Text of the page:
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Elephants coming for their refreshing drink

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Bush breakfast overlooking the Masai Mara

Photo by Fiona St. Clair

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Wildebeest crossing, Masai Mara

Photo by Fiona St. Clair

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The sign says it all

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For me, going to a Masai village (there are 42 tribes, of which the Masai is just one, was something I had looked forward to. However, it turned out to be the most devastating part of the trip. The grounds were mushy and turned out to be cow dung as the snooty nosed children, flies all over their little faces, walked without shoes. Women, three months before they marry (and here men can have as many wives as they like, depending on the amount of cows they have) start building their ‘houses’. These are made with grass and cow dung, and walking through an airless home, as dark as could be with only a small ‘window’. Here seven occupants lived. One space was for the 5 children, another small ‘room’ with bed on floor was for the husband and wife and another area was for a cow which provided milk. Older cows were slaughtered for their meat, skin used as blankets, their blood mixed with milk for immunity to diseases and more energy. Every part of the animal was used in one form or another. For the women, life is not easy as they not only look after the family, they make jewellery by hand which they sell when tourists visit. What was so surprising is that there’s an entrance charge of about $30. Many of the men are hotel workers, safari guides and drivers. But, for me, there’s still the feeling of having too much to their too little.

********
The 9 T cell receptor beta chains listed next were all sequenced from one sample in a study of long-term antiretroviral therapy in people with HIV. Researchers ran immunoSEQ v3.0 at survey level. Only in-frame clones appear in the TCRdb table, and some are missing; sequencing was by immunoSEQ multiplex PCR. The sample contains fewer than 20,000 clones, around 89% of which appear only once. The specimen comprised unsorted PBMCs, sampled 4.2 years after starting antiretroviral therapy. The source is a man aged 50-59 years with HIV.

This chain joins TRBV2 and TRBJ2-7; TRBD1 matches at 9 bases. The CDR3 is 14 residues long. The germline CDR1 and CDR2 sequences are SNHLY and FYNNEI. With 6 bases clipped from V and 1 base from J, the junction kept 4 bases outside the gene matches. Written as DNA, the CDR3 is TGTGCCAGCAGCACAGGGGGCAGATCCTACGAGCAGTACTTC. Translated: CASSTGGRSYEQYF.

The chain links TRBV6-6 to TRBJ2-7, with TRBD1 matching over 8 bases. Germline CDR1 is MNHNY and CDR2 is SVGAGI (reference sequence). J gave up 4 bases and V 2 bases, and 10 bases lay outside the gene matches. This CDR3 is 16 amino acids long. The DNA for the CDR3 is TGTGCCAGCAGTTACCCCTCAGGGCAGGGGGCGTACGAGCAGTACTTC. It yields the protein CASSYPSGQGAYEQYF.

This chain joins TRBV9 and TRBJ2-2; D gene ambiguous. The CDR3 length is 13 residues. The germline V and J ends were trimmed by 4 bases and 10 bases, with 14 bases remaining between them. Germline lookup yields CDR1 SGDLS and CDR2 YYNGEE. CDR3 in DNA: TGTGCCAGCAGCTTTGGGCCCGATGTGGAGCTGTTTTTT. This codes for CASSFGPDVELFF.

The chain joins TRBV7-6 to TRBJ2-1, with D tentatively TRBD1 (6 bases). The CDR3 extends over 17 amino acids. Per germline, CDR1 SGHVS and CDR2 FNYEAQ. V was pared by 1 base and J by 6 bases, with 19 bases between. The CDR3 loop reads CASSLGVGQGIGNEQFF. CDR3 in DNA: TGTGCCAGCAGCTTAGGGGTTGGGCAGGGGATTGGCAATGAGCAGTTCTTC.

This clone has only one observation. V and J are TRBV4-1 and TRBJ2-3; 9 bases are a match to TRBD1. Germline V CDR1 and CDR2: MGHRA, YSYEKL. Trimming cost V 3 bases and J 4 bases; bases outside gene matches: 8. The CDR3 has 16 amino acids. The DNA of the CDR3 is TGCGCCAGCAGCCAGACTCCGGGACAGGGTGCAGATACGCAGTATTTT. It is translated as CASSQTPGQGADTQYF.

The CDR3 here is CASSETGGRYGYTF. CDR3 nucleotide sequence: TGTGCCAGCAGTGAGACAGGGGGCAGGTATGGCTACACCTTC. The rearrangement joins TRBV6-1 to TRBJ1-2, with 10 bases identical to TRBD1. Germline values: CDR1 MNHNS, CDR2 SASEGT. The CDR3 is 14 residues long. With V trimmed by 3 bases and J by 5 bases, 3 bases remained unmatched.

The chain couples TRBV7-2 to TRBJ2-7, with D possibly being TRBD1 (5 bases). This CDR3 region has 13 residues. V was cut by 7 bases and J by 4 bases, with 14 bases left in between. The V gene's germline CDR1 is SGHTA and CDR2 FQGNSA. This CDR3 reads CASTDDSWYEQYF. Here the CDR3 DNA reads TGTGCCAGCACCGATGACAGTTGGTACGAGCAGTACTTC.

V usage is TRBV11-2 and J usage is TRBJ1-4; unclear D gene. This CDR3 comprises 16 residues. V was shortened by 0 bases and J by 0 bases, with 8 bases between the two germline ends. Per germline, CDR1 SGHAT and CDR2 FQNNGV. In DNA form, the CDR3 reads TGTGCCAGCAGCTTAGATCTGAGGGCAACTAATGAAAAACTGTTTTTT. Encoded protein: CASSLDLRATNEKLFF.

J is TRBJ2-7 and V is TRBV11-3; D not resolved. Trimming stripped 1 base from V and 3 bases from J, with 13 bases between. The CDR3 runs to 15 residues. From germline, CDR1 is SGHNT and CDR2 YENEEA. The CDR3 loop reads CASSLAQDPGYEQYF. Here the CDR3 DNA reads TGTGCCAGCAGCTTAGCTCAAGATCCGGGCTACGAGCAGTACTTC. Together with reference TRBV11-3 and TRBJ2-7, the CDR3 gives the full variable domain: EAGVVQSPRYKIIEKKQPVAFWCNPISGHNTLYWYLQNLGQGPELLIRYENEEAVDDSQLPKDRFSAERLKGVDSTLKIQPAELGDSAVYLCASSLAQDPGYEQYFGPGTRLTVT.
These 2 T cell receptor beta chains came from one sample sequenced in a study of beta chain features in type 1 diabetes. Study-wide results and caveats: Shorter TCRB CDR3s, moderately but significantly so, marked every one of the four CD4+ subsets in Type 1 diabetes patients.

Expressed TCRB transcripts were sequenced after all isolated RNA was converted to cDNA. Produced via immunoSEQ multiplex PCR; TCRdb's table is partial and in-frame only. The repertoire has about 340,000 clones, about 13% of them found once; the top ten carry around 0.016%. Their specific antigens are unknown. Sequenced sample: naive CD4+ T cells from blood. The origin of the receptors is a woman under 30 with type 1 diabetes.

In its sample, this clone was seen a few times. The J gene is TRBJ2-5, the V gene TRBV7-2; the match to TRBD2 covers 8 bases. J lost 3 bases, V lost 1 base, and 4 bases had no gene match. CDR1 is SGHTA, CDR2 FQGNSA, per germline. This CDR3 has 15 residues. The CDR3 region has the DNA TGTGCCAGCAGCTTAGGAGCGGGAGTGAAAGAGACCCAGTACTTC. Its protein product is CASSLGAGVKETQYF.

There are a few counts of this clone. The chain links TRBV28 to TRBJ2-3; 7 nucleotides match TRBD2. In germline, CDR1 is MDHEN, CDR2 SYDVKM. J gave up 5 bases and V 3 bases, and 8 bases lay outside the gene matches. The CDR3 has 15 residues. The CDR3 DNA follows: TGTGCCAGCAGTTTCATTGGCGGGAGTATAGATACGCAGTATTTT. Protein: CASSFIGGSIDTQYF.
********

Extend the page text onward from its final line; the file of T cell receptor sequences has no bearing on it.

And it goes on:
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A local marketplace

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The Nairobi skyline

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Some bar, some hotel…Mt. Kenya Safari Club

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Mealtime for the giraffes

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Scenes from the highway

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Another scene along the highway

Masai Mara National Game Reserve is an open plain where Samuel’s prophecy game true. At arm’s length we saw a lion chewing on the remains of an animal which he had obviously captured as the lioness and her cubs waiting until he had his fill. Only then could they approach the carcass. Another time, to get out of the heat, a lioness lay in the shadow of our van where, if we wanted to, could actually reach out to touch her. None took this overly ambitious temptation

Meanwhile, taking my guilt with me, I savoured being at the Sarova Mara Camp, in Masai Mara Game Reserve. These 75 tented villas, some more superior than others, had shiny floors, ceiling fans, stunning bathrooms and all the amenities one could as even at a city 5 star hotel. The only difference was that each night the screens were zippered closed and opened in the morning. Idylic, magical, all the superlatives come to mind when I recall our last hotel.

All could be summed up by a new friend from Nigeria, Tola, a legal practitioner whom I met at the last hotel. Why had he come?? The ‘bucket list’, a much overused phrase, hadn’t entered his vocabulary. “Kenya is a country I’ve always wanted to see. I also wanted to go on safaris, see the extraordinary variety of animals in their own environment and meet foreigners who have similar interests. And I wasn’t disappointed in any of my wishes and want to return again.” That summed up my feelings too.

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The lion gets his meal

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Cubs and their mother wait their turn at the carcas